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This post is by guest blogger Matthew Savage 

The optimal working environment has long been a point of discussion amongst many occupational psychologists. However, despite the recognition of common workplace stressors, employers can often look to alleviate symptoms when it may be more valuable to focus on preventative measures (Amaechi, 2019). With Coronavirus lockdown measures forcing many people to work from home or not at all, the workplace has changed for many people living in the UK. This has presented an opportunity for employers and firms to examine their best practices in organisational stress management and to implement practical changes to support employees upon their return. 

Allostatic Load

Upon returning to work, many employees may suffer from a number of additional challenges on top of the current environmental stress of the pandemic. Neuroscientists have noted that many people living under lockdown conditions may have suffered similar symptoms at home, with the common term used to describe this “brain fog” as allostatic load. This is the wear and tear on our bodies living under a constant stressor and refers to the adaptive process our body undergoes to cope in such circumstances. This action of releasing hormones, such as cortisol, adrenaline and other chemical messengers, is our bodies attempt to return to homeostasis (McEwen, 2005). 

With these expectations in mind, it would be pragmatic for workplaces to focus on ways of reducing stress in the working environment, helping to ensure employees avoid allostatic overload during periods of increased stress. The Centre for Mental Health (2017) estimated a £35 billion cost to employers due to mental health problems in 2016/17 financial year, equivalent to about £1,300 for every employee in the UK. Figures such as this make it clear that looking into what the general population have been doing during lockdown and using this information will certainly be advantageous to organisations financially. For example, the increased interest in exercise, health and mental wellbeing could be examined and utilised to implement strategies that continue to encourage a more health focused mindset.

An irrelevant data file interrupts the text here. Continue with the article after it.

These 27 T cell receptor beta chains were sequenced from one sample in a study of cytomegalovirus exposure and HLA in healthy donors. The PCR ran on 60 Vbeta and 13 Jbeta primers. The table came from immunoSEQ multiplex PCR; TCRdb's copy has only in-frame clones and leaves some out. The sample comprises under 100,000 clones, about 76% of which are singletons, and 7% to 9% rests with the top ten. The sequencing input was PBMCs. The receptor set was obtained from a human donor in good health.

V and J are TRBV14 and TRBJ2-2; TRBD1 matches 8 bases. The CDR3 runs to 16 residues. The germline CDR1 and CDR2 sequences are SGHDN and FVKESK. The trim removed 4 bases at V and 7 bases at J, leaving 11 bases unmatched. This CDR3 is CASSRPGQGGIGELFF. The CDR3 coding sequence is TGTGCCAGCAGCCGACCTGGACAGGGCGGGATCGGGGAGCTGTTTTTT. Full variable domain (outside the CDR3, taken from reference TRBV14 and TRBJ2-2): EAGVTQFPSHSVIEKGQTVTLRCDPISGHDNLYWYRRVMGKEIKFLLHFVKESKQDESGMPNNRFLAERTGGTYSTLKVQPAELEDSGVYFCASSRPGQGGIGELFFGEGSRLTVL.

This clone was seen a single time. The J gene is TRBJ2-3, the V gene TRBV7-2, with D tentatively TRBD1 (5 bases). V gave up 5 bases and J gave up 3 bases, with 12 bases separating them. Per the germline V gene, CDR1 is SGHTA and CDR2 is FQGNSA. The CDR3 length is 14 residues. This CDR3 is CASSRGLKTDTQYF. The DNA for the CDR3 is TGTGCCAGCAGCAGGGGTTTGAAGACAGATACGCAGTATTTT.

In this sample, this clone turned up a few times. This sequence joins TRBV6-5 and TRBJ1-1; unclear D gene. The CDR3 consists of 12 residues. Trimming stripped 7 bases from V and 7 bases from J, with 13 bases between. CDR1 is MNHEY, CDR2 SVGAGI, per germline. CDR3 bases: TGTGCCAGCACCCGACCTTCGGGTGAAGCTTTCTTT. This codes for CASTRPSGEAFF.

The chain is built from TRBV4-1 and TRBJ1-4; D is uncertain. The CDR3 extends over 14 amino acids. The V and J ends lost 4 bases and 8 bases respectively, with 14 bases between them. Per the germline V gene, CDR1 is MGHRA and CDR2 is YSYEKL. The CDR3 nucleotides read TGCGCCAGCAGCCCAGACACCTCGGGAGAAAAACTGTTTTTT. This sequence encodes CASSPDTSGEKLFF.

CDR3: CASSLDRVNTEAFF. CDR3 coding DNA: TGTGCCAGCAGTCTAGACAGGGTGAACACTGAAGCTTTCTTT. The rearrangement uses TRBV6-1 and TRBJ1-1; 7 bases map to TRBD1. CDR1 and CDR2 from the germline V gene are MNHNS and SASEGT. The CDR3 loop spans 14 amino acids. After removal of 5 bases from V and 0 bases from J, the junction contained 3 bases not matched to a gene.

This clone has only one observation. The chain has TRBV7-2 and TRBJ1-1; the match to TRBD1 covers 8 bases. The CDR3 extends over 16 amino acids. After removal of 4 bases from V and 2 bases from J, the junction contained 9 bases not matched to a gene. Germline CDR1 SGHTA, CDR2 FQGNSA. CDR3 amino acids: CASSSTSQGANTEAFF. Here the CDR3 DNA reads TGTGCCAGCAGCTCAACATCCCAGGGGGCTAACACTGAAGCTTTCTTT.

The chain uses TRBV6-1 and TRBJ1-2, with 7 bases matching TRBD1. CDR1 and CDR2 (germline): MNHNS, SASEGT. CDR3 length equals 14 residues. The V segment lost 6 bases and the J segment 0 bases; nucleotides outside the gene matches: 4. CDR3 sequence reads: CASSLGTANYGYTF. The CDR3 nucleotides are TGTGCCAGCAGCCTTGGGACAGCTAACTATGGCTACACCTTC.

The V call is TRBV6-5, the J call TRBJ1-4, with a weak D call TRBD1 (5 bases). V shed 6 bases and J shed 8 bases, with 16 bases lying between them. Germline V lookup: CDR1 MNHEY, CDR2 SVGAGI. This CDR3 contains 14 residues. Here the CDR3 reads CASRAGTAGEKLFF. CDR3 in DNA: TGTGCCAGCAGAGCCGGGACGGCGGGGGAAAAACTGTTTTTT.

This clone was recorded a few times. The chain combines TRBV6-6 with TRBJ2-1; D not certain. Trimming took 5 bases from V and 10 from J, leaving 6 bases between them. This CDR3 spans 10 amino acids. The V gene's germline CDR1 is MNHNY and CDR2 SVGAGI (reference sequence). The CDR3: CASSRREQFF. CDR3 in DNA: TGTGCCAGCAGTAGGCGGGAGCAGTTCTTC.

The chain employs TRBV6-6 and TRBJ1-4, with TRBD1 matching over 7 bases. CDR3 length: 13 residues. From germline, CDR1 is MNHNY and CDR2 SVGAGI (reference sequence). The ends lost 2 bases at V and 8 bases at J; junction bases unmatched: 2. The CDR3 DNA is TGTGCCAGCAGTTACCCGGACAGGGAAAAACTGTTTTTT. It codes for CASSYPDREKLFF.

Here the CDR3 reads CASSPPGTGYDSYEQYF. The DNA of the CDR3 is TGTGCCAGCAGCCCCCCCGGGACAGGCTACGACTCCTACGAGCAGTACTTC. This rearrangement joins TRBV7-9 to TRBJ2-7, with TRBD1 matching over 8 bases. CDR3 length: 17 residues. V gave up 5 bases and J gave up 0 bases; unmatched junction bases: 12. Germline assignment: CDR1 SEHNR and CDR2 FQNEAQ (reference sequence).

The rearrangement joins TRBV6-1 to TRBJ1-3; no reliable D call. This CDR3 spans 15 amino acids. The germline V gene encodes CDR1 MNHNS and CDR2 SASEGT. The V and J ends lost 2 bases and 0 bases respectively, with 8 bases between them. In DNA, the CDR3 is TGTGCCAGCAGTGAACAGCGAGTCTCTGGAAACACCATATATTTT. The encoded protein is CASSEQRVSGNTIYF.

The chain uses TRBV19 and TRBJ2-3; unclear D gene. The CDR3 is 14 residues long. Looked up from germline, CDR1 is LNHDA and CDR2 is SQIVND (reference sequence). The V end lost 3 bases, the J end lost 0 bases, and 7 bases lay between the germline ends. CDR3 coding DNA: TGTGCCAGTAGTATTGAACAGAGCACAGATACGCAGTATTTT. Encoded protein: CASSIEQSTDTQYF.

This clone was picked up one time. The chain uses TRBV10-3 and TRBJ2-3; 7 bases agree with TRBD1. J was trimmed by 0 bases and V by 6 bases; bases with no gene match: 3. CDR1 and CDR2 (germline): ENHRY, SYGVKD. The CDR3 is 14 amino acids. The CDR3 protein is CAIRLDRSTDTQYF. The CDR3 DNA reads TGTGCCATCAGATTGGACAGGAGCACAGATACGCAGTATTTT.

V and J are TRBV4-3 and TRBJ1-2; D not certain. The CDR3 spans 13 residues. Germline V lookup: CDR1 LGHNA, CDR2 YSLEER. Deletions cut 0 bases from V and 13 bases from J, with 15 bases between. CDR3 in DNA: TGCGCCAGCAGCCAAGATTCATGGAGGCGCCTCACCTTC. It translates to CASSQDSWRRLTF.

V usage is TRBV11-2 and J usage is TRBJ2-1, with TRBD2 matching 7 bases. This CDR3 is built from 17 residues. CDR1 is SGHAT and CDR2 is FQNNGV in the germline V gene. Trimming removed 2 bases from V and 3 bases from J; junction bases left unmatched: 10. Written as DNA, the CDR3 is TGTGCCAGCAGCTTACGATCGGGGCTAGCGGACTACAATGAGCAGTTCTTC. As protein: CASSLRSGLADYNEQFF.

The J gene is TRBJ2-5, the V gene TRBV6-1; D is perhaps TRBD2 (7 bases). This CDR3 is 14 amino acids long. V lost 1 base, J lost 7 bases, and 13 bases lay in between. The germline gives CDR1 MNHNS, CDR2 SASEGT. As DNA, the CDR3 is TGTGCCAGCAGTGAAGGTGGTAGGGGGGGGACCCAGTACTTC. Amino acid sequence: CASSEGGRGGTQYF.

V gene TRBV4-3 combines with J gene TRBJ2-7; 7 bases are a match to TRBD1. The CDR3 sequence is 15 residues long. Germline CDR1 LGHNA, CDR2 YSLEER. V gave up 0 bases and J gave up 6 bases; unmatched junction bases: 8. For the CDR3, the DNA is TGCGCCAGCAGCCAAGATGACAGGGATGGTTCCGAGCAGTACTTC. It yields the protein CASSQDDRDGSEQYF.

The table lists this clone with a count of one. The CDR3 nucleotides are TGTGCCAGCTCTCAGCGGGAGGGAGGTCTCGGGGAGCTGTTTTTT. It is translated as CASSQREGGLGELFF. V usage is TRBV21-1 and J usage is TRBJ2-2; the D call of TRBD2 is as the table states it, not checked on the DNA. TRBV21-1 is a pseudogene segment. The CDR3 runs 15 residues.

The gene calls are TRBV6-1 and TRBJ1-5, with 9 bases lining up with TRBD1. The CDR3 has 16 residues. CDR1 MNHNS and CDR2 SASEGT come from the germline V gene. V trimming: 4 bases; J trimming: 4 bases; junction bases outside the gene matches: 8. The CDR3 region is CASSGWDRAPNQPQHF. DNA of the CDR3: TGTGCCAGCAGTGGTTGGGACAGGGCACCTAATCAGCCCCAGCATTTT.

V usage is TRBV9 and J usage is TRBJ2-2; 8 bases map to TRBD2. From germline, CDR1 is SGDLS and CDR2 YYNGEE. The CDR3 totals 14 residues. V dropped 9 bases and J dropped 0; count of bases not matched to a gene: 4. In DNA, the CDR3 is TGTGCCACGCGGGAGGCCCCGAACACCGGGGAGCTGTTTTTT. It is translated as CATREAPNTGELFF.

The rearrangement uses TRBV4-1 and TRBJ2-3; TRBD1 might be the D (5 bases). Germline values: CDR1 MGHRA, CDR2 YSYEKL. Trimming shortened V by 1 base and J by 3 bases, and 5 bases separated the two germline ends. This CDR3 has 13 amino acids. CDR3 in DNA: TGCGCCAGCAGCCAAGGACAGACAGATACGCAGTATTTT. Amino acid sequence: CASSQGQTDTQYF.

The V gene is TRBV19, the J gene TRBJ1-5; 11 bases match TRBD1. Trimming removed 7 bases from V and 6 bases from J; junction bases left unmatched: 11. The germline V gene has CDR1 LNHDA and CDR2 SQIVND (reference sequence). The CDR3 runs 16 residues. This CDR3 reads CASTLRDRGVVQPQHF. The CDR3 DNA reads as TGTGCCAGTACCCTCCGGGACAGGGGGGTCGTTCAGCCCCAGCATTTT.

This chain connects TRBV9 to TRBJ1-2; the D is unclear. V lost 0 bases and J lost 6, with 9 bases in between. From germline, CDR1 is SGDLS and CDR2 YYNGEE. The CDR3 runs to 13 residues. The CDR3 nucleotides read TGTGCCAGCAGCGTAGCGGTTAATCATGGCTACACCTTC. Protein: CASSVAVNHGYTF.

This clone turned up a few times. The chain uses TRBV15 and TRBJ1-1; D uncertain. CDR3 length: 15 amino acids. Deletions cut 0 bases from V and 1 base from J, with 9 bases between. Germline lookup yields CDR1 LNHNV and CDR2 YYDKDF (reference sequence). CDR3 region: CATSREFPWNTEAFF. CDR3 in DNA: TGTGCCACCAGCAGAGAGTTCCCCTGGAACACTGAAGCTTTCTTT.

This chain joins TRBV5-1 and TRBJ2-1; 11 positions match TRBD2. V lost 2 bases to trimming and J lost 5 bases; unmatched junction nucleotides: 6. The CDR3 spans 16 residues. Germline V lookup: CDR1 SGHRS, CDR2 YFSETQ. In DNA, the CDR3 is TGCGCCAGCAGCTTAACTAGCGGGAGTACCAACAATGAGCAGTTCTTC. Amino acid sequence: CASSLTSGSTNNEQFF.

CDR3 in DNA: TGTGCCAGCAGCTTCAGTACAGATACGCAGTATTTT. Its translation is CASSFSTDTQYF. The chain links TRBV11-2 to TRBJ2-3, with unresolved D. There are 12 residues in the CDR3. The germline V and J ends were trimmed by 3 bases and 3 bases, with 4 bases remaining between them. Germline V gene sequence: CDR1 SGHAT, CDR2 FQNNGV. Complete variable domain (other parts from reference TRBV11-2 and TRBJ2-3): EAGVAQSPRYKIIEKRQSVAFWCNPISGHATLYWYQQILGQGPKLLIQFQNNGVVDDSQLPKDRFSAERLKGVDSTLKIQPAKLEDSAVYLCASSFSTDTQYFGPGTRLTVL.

Are the General Population Becoming More Concerned with Fitness?

Recent Google search data has indicated that fitness has been very big on the agenda during the coronavirus lockdown period with searches for “resistance bands”, “yoga” and “running apps” hitting peak levels in April when compared with the past 5 years of data (Google Public Data, 2020). In addition to this, sales of fitness equipment in the USA have shot up by 55%, with a similar trend shown in the UK. This could be a fantastic positive of the coronavirus lockdown – people are showing active intent to engage in physical activity which has the potential to raise mood and reduce the chance that allostatic overload may occur.

Furthermore, despite a poll of 2000 people, commissioned by the Yorkshire Cancer Research (2020) suggesting that adults are exerting themselves for 30 minutes less a day than before the lockdown, the poll also found that 4 in 10 people would like to do more exercise again but were unsure how to go about it. These trends seem to suggest an intent to exercise, which workplaces may benefit from should they encourage it. Studies have demonstrated that exercise can increase serotonergic and noradrenergic levels in the brain, similar to the effects of antidepressants (Praag, 1982; Veale, 1987; Chaouloff, 1989; Meeusen and De Meirleir, 1995) and can also lead to improvements in mood through increases in endogenous opioid activity (Harberand Sutton, 1984; Morgan, 1985; North et al., 1990; Thore´n et al., 1990). Therefore, it is important this increased intent for fitness amongst the general population is harnessed and supported when individuals return to normal working life (Craft & Perna, 2004).